But what purpose is there to philosophizing today, in a world in which science, technology, and politics seem on the whole to divide the power, in a world in which the scientist, the technocrat, the politician become the new magicians moving all the levers? The purpose, in our judgement, remains always the same for philosophy as it has from its beginning, the aim of demythologizing. The ancient myths were those of poetry, of fantasy, of imagination; the new myths are those of science, of technology, and of ideology, that is to say, the myths of power.

Certainly the task of demythologizing is more difficult today than it was with the ancients. The new myths of today are constructed by reason itself, at least in great part, since science and technology would seem to lead directly to the triumph of reason. But it is a reason that, once it has lost the meaning of the totality, the sense of the whole, risks losing even its own identity.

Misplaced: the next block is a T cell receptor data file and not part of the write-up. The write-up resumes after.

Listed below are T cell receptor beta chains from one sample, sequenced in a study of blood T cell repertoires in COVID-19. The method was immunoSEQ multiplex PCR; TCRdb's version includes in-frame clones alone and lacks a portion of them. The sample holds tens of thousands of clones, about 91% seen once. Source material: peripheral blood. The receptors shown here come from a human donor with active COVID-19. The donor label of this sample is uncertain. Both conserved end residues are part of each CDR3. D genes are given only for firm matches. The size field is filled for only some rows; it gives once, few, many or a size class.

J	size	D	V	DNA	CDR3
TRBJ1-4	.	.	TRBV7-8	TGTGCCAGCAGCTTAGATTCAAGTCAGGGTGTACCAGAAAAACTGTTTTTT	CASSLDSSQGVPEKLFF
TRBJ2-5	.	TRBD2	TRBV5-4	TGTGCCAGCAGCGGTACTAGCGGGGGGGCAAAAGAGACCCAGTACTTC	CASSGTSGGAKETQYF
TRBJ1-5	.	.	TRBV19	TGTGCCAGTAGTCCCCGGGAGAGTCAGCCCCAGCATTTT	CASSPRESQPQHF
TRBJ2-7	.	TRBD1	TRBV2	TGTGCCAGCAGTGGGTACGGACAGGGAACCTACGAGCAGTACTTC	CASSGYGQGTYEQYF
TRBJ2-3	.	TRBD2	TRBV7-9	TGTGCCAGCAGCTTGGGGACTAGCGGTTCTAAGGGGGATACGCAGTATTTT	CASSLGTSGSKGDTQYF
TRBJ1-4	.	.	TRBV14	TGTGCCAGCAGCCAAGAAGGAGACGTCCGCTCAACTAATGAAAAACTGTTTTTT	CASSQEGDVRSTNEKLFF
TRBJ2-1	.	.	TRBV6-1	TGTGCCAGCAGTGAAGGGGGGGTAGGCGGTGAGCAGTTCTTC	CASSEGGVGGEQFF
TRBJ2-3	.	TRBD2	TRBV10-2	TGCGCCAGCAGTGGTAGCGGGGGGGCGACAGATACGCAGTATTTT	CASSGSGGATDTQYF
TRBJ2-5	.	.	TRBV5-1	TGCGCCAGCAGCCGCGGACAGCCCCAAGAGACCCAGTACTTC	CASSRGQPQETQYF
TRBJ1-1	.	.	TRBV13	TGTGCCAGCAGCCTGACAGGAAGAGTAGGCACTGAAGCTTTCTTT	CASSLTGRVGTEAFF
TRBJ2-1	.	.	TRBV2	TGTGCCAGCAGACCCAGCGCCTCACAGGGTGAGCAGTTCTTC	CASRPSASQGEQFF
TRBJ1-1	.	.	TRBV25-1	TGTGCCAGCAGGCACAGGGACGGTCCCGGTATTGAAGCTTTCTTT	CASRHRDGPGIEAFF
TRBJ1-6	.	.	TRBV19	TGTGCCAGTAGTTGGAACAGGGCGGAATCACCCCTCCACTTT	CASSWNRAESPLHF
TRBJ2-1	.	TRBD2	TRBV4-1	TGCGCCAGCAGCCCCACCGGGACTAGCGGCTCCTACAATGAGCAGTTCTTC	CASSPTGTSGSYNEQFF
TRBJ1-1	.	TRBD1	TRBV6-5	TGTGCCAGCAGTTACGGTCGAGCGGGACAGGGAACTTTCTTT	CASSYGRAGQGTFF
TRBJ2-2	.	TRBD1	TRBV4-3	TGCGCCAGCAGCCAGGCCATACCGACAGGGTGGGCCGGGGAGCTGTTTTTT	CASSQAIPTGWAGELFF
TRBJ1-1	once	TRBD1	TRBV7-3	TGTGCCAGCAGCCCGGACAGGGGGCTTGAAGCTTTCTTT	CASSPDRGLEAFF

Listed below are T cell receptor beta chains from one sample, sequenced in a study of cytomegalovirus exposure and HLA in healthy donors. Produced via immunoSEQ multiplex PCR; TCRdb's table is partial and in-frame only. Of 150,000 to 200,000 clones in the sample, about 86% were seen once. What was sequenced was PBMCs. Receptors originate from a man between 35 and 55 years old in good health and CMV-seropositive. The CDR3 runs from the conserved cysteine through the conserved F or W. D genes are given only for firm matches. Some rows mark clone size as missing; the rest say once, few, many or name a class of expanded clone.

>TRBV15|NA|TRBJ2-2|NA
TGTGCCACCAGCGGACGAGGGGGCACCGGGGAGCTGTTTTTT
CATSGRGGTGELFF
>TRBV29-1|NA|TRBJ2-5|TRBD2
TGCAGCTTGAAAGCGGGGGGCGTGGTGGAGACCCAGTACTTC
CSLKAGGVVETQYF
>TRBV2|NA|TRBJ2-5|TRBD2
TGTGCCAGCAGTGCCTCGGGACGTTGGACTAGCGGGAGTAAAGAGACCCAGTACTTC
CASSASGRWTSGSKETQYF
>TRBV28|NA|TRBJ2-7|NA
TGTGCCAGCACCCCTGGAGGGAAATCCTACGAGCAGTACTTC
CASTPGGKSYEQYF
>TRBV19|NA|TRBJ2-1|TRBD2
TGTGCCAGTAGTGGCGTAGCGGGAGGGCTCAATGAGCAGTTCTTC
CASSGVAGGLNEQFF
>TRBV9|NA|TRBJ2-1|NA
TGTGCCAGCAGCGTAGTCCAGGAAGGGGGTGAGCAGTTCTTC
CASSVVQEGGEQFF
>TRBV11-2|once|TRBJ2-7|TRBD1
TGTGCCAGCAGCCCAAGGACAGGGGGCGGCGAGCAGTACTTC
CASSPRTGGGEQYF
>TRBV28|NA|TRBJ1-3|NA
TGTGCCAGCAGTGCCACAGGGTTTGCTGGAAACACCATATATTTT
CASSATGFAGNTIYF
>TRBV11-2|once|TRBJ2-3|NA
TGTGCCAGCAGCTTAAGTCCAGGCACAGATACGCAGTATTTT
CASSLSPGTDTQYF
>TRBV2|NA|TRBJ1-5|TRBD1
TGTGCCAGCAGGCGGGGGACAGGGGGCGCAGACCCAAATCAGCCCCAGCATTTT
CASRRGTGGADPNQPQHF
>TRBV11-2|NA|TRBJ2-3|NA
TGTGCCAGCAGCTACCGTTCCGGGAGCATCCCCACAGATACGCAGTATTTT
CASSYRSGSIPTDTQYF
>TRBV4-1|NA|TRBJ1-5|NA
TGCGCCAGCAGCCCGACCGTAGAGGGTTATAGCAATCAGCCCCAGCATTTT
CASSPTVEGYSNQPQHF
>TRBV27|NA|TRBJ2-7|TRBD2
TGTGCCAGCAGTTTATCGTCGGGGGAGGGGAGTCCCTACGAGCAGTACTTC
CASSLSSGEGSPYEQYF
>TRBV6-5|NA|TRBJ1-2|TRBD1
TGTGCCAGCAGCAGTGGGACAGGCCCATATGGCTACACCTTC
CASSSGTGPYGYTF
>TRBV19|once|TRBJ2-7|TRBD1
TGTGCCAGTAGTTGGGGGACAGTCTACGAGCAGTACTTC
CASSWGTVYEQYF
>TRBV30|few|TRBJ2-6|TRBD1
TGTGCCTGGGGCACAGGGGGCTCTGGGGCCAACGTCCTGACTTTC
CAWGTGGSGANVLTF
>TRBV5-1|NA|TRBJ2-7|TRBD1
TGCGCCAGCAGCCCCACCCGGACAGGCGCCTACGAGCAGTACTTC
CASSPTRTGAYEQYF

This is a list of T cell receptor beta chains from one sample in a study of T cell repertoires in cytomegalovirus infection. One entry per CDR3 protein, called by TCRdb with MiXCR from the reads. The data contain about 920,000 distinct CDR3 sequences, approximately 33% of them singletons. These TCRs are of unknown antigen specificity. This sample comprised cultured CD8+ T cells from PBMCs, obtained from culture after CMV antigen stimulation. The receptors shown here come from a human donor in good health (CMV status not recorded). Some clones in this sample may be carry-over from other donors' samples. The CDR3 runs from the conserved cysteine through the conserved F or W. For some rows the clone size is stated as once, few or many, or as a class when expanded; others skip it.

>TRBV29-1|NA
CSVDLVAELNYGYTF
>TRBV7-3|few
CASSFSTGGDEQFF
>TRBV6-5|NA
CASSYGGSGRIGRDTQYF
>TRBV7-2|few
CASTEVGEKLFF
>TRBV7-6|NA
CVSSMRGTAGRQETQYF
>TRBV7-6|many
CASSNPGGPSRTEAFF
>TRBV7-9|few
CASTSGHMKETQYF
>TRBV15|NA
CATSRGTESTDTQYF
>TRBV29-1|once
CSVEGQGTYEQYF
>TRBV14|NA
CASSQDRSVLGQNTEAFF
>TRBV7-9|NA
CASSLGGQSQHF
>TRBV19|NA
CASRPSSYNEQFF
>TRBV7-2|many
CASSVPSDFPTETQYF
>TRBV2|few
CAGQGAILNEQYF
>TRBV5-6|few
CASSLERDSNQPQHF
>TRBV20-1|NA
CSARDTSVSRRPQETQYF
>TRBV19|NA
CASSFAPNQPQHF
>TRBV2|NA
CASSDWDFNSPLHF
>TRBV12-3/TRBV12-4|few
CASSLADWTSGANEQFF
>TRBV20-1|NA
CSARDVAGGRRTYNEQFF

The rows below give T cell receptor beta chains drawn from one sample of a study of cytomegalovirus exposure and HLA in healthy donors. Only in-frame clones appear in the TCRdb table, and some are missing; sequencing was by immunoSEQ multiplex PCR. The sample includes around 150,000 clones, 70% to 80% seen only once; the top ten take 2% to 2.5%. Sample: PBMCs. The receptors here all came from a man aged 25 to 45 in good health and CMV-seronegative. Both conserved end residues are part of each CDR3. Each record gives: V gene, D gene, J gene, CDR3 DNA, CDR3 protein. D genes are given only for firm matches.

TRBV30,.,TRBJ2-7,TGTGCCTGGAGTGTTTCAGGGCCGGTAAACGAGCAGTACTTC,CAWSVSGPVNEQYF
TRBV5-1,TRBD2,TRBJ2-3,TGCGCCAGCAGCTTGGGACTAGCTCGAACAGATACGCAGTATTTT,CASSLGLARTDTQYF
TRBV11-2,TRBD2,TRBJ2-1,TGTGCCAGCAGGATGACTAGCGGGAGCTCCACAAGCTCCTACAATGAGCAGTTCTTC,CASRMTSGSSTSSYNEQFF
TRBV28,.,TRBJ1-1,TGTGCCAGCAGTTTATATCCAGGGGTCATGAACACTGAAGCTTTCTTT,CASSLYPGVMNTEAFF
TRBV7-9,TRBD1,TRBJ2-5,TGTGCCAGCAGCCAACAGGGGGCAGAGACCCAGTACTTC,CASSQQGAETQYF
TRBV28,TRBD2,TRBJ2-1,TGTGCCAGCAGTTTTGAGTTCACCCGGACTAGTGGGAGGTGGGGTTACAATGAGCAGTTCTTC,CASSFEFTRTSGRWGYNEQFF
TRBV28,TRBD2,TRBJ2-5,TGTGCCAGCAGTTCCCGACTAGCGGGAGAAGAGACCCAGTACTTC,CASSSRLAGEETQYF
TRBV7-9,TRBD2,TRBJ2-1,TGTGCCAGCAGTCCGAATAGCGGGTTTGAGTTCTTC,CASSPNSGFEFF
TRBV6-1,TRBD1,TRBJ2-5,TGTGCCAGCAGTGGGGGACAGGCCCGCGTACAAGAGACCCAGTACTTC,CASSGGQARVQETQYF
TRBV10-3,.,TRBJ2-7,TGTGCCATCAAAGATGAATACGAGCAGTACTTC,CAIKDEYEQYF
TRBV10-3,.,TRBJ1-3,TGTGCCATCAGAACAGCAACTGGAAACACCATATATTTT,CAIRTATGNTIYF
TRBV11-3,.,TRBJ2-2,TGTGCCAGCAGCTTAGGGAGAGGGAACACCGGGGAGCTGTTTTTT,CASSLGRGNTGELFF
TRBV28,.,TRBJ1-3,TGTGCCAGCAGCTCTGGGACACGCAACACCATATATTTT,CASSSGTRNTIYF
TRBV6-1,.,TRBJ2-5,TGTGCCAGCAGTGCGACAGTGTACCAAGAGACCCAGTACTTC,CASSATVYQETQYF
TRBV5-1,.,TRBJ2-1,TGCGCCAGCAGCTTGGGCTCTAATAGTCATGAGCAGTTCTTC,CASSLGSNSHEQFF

Giovanni Reale – Preface to A History of Ancient Philosophy

Fear: Laws, Gods

SextusThere was a time when the life of men was without order and like that of the beasts, subject to the rule of strength, an there was no reward for the good or any punishment for evil men. And then, I think, men set up laws for punishment, so the justice would rule and violence would be her slave. And if someone were to do wrong they would be punished. Then, since the laws prevented them from doing violent deeds openly, they continued to do them in secret.